Lopez Island Farm Education (L.I.F.E.) Program
The Lopez Island Farm Education (L.I.F.E.) Program is an innovative K-12 curriculum that encourages students to learn about gardening, nutrition, and the environment; reduces the risk of childhood obesity and illness related to diet; provides the cafeteria with fresh, locally grown food year round; and promotes a sense of community pride.
The program has its roots in the Farm-to-School program started in 2002 by Henning and Elizabeth, whose farm continues to serve as an outdoor classroom that teaches high school students to grow, harvest, prepare, and eat healthy foods.
A collaborative effort to expand the scope of this successful program began in 2005 between Lopez School District, Lopez Community Land Trust, Lopez Island Education Foundation, S&S Center for Sustainable Agriculture, Family Resource Center along with Washington State University, WSU Extension Office - San Juan County, and the Heller Family on Lopez Island.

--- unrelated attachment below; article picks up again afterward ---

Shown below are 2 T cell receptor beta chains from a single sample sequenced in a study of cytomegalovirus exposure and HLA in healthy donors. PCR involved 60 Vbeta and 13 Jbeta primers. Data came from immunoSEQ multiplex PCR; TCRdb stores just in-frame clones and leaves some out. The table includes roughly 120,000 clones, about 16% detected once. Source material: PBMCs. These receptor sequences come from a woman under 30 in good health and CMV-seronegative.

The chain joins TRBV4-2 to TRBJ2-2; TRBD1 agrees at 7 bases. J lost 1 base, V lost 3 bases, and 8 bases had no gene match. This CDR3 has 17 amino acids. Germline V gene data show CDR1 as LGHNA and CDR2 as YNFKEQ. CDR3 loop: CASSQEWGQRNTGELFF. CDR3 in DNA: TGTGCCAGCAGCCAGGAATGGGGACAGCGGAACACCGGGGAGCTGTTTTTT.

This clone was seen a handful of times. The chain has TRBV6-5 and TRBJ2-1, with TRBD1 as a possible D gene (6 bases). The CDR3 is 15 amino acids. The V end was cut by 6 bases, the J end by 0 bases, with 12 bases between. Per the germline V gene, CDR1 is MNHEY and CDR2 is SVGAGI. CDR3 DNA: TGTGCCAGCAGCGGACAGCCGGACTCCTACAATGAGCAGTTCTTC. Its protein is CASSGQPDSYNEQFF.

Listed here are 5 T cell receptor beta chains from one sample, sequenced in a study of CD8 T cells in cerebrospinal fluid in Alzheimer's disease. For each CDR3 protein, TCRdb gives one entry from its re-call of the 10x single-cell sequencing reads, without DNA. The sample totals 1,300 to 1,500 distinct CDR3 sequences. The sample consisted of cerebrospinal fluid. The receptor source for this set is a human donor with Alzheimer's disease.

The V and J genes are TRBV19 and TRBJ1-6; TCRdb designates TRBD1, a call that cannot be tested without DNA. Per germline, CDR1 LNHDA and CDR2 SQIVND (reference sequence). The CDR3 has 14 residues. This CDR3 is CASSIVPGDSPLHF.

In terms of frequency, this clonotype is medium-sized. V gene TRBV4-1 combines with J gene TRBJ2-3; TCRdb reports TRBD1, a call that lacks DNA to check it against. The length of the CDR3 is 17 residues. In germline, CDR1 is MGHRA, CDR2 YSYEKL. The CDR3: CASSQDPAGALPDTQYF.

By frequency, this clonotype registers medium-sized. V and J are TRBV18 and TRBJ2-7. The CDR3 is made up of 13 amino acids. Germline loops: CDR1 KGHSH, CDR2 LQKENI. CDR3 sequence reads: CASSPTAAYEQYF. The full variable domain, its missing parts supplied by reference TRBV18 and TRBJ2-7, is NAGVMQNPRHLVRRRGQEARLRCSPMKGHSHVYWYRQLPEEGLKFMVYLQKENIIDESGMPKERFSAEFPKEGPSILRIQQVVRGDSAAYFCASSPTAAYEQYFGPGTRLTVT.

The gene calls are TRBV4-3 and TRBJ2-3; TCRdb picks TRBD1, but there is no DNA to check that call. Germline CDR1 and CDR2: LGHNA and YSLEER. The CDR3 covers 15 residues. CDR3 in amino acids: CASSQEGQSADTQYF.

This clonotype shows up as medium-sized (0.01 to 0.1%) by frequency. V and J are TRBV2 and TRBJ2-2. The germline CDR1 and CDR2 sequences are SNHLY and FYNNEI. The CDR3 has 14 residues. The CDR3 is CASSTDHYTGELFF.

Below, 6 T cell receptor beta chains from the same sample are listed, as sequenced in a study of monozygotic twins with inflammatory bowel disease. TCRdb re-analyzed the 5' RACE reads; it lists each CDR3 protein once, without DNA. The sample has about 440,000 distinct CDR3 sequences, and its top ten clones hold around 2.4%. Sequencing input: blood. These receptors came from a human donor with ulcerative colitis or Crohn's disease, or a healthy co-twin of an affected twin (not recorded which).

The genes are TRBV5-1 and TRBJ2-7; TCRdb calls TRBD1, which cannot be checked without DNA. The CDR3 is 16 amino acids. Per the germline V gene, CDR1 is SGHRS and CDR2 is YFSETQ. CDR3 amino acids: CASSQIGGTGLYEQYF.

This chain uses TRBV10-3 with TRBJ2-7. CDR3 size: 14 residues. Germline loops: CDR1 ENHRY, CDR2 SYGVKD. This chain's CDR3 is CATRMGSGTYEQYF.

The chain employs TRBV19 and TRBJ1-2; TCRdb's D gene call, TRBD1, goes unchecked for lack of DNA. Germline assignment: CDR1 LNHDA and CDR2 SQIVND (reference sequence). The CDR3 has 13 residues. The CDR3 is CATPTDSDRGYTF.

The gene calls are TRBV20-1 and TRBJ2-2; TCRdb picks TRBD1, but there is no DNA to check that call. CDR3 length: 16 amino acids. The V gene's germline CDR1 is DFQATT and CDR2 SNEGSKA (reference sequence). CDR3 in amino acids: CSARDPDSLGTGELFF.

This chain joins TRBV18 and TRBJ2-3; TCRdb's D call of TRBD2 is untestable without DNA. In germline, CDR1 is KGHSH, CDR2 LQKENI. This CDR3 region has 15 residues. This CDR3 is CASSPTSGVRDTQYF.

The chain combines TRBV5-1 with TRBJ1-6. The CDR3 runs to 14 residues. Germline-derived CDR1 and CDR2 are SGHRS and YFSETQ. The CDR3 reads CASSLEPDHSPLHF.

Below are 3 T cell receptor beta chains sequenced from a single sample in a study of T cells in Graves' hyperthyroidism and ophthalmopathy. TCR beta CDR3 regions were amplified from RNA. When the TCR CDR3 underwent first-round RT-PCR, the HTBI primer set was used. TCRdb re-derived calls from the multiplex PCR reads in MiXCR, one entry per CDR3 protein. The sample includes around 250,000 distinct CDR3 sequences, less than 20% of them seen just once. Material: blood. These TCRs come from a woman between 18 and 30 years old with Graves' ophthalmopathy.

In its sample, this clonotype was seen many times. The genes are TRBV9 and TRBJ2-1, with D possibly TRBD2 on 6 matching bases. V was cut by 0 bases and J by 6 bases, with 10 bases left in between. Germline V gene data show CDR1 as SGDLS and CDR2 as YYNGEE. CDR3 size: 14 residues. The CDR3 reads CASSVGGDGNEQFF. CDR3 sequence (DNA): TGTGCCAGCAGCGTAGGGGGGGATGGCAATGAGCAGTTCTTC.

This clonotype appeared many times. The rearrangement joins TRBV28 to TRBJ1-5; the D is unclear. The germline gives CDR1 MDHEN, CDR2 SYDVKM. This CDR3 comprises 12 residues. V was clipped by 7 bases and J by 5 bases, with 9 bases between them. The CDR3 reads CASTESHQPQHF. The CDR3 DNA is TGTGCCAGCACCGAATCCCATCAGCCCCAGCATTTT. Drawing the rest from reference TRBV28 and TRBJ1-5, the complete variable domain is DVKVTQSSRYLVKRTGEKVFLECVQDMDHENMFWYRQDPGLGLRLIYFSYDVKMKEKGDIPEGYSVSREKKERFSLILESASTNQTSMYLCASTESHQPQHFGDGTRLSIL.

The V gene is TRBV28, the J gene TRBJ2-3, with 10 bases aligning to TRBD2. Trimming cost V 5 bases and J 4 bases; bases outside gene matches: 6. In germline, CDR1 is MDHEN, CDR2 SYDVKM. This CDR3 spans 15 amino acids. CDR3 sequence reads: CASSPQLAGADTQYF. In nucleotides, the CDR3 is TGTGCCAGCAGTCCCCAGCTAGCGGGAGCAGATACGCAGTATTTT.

In just a few years, the L.I.F.E. Farm and Garden Program has replaced the institutional diet of commodity foods served in the school cafeteria with locally raised meat and natural, healthy produce grown by the students on the public school campus. By linking to public policy and looking for sustainable, healthier alternatives to conventional approaches, the L.I.F.E. Program shows what a public school can do to promote and support a culture of health and wellness among students, staff and the community.
Farm, Food & Sustainability
This elective class at Lopez High School is a very "hands-on" approach to learning about soil, plants, seeds, food choices, and growing healthful foods year-round here on Lopez. Elizabeth Simpson takes students in her class to the farm, where they manage a 20' x 48' greenhouse and bring the harvest back to school to be used in the cafeteria.